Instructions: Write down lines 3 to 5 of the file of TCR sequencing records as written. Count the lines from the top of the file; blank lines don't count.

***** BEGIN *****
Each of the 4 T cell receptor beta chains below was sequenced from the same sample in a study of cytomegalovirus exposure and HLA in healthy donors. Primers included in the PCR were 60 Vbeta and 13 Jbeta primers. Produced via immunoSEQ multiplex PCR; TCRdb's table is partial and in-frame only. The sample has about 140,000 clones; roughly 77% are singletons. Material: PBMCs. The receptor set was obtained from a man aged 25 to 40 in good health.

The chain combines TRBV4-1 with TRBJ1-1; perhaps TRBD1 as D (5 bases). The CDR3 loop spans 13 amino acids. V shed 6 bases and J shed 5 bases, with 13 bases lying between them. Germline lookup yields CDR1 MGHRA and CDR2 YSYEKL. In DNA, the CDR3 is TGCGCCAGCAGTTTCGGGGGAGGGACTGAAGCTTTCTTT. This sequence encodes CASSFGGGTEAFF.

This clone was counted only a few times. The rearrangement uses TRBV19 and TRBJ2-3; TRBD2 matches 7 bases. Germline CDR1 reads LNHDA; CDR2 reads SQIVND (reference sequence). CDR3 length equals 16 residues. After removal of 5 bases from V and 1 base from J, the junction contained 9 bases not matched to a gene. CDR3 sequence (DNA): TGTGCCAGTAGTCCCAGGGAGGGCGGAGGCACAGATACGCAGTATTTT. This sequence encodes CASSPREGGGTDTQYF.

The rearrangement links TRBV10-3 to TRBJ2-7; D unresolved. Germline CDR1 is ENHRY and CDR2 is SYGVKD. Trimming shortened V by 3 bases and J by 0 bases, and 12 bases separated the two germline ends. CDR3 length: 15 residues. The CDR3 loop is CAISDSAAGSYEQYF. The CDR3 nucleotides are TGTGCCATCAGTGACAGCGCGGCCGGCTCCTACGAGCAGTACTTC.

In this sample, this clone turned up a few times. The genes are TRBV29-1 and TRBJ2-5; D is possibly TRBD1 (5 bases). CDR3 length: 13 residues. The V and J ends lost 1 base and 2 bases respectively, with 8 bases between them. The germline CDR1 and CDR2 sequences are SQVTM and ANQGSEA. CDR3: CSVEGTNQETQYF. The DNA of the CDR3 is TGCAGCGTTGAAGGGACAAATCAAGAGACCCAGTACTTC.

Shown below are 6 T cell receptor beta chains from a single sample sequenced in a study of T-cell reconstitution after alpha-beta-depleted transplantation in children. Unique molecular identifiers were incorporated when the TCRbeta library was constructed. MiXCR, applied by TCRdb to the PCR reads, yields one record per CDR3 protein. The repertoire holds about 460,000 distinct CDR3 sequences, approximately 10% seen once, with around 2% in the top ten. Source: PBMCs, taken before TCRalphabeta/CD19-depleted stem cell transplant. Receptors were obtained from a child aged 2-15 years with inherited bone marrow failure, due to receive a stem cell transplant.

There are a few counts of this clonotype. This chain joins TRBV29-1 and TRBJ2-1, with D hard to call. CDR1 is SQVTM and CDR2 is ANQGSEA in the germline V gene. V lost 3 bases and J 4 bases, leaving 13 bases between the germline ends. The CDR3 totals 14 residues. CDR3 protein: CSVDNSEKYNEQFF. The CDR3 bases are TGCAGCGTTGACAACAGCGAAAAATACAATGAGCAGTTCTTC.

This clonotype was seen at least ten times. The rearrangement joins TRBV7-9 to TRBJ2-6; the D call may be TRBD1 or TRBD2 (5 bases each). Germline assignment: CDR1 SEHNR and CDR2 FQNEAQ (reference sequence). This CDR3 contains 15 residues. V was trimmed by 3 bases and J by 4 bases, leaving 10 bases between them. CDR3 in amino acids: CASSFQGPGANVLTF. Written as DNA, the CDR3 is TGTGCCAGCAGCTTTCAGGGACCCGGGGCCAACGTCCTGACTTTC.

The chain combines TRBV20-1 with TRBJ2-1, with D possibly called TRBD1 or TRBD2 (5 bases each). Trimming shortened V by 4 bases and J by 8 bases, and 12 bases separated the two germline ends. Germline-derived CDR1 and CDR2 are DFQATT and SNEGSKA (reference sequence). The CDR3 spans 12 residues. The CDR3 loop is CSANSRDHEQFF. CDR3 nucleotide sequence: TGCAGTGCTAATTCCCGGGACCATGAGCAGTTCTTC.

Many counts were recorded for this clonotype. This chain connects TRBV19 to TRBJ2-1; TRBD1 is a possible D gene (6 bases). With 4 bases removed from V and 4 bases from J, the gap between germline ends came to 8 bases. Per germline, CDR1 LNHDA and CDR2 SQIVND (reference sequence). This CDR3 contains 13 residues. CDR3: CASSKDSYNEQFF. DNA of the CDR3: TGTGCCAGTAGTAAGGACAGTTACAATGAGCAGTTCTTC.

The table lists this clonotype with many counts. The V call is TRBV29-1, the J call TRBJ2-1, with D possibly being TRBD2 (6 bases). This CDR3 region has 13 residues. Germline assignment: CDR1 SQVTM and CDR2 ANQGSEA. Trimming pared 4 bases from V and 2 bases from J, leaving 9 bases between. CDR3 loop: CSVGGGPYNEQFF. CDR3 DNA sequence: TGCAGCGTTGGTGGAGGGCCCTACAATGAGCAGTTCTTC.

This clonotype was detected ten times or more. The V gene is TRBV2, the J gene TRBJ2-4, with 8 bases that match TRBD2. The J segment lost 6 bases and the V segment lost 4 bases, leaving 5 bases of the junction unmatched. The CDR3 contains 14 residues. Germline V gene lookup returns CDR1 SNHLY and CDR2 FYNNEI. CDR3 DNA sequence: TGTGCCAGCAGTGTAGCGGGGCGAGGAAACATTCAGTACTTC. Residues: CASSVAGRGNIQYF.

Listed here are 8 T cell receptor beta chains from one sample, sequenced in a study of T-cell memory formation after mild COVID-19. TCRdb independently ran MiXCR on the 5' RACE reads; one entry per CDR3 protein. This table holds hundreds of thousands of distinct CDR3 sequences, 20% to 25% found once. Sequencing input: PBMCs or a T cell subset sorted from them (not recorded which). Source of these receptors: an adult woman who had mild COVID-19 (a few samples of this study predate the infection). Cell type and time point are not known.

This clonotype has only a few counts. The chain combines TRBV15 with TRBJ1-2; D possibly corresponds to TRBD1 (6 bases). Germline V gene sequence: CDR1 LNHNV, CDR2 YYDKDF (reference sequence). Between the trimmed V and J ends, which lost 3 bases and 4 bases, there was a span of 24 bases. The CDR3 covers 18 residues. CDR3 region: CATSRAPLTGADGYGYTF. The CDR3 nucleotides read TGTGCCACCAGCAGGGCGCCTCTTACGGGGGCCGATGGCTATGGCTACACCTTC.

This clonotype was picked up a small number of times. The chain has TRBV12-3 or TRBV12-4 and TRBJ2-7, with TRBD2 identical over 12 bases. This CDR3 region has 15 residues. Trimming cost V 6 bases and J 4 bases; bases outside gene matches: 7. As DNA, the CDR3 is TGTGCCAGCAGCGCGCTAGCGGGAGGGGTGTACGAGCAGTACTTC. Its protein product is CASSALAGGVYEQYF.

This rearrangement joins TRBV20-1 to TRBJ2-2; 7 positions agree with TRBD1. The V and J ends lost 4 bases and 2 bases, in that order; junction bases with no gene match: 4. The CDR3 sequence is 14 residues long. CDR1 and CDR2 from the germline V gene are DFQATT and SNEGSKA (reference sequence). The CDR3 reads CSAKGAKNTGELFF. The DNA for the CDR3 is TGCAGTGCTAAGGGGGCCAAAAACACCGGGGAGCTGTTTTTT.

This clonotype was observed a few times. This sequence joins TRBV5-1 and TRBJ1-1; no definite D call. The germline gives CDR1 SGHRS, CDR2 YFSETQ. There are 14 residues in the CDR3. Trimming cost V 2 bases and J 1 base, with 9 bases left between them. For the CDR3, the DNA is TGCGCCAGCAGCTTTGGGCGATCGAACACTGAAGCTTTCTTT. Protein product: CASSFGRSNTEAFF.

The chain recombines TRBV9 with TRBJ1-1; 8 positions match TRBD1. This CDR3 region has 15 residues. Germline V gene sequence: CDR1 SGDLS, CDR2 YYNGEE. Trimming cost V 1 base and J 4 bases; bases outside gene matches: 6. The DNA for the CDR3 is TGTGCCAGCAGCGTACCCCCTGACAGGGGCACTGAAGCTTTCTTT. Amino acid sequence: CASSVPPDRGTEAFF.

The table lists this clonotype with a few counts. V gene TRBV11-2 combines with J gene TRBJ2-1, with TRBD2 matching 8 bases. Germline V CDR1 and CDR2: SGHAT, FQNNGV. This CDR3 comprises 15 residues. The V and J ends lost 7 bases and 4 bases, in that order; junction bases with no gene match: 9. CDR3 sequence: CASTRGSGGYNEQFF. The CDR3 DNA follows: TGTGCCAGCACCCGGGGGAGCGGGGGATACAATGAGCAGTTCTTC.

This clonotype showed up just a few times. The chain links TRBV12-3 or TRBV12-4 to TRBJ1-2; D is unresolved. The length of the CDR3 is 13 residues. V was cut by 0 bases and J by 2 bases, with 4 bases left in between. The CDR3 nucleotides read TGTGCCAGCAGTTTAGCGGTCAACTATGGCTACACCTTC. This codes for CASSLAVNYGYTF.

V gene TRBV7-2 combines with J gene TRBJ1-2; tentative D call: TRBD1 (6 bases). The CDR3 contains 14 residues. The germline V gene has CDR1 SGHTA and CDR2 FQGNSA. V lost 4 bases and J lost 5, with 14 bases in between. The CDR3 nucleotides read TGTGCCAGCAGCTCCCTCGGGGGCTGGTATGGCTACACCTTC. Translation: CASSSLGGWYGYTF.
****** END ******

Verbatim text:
This clone was counted only a few times. The rearrangement uses TRBV19 and TRBJ2-3; TRBD2 matches 7 bases. Germline CDR1 reads LNHDA; CDR2 reads SQIVND (reference sequence). CDR3 length equals 16 residues. After removal of 5 bases from V and 1 base from J, the junction contained 9 bases not matched to a gene. CDR3 sequence (DNA): TGTGCCAGTAGTCCCAGGGAGGGCGGAGGCACAGATACGCAGTATTTT. This sequence encodes CASSPREGGGTDTQYF.

The rearrangement links TRBV10-3 to TRBJ2-7; D unresolved. Germline CDR1 is ENHRY and CDR2 is SYGVKD. Trimming shortened V by 3 bases and J by 0 bases, and 12 bases separated the two germline ends. CDR3 length: 15 residues. The CDR3 loop is CAISDSAAGSYEQYF. The CDR3 nucleotides are TGTGCCATCAGTGACAGCGCGGCCGGCTCCTACGAGCAGTACTTC.

In this sample, this clone turned up a few times. The genes are TRBV29-1 and TRBJ2-5; D is possibly TRBD1 (5 bases). CDR3 length: 13 residues. The V and J ends lost 1 base and 2 bases respectively, with 8 bases between them. The germline CDR1 and CDR2 sequences are SQVTM and ANQGSEA. CDR3: CSVEGTNQETQYF. The DNA of the CDR3 is TGCAGCGTTGAAGGGACAAATCAAGAGACCCAGTACTTC.